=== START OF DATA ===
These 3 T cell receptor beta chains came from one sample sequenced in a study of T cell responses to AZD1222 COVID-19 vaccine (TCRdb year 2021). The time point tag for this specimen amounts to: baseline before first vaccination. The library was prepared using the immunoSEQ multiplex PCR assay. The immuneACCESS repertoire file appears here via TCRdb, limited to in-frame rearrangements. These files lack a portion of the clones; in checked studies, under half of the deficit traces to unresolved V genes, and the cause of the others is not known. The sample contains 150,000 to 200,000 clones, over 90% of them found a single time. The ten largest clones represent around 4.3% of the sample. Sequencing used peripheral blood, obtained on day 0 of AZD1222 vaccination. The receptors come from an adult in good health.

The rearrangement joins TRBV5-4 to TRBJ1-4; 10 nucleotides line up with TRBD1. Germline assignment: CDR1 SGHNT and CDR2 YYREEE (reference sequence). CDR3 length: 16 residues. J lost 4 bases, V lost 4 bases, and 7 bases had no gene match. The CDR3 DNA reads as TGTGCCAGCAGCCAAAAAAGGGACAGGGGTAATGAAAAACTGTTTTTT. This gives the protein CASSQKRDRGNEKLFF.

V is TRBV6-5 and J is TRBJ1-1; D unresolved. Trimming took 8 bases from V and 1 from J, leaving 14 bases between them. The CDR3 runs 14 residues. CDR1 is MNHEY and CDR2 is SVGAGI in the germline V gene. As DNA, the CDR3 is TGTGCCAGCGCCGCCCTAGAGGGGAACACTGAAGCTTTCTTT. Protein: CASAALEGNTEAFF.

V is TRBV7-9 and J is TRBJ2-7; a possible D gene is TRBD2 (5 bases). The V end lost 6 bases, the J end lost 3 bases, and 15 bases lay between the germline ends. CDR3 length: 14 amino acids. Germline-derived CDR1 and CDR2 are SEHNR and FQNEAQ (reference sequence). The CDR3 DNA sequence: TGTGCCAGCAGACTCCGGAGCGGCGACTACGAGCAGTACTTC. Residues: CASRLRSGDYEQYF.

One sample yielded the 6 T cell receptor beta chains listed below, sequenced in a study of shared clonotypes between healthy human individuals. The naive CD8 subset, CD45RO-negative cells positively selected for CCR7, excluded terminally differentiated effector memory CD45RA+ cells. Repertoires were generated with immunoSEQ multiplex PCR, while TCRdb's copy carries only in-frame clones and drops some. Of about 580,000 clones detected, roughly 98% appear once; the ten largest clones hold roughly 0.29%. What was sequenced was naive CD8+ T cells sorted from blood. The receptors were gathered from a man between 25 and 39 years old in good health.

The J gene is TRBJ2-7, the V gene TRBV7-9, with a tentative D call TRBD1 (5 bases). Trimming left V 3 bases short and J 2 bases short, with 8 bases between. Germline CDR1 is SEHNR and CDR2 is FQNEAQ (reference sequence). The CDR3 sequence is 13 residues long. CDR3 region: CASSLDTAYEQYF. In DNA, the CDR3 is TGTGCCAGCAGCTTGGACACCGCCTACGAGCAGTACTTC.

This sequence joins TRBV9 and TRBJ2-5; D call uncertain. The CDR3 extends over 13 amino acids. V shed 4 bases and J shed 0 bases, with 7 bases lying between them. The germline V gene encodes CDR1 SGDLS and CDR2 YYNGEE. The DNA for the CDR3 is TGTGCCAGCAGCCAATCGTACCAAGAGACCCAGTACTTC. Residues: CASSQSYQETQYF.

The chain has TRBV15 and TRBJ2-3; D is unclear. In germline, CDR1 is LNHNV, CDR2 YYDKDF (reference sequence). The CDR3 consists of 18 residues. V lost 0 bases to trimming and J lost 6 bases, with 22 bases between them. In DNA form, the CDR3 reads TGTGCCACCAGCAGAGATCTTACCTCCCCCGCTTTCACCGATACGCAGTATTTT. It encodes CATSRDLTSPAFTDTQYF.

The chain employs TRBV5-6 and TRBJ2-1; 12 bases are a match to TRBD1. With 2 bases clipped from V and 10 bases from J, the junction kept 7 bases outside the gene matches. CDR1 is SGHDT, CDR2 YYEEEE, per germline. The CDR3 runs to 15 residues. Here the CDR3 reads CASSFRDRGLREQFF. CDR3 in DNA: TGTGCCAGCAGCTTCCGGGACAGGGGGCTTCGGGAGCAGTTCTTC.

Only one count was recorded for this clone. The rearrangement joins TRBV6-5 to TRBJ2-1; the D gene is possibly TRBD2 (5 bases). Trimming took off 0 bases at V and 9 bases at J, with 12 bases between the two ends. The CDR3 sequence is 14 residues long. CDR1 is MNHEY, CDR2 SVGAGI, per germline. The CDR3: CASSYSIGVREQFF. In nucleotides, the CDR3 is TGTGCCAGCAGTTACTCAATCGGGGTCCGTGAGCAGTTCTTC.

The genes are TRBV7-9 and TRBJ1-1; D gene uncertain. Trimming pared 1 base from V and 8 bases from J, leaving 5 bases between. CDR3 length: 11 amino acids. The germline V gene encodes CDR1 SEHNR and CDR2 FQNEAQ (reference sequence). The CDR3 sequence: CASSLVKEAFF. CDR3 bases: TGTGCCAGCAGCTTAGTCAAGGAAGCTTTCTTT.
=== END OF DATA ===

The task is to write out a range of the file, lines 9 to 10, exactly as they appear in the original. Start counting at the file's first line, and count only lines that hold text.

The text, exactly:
The chain employs TRBV5-6 and TRBJ2-1; 12 bases are a match to TRBD1. With 2 bases clipped from V and 10 bases from J, the junction kept 7 bases outside the gene matches. CDR1 is SGHDT, CDR2 YYEEEE, per germline. The CDR3 runs to 15 residues. Here the CDR3 reads CASSFRDRGLREQFF. CDR3 in DNA: TGTGCCAGCAGCTTCCGGGACAGGGGGCTTCGGGAGCAGTTCTTC.

Only one count was recorded for this clone. The rearrangement joins TRBV6-5 to TRBJ2-1; the D gene is possibly TRBD2 (5 bases). Trimming took off 0 bases at V and 9 bases at J, with 12 bases between the two ends. The CDR3 sequence is 14 residues long. CDR1 is MNHEY, CDR2 SVGAGI, per germline. The CDR3: CASSYSIGVREQFF. In nucleotides, the CDR3 is TGTGCCAGCAGTTACTCAATCGGGGTCCGTGAGCAGTTCTTC.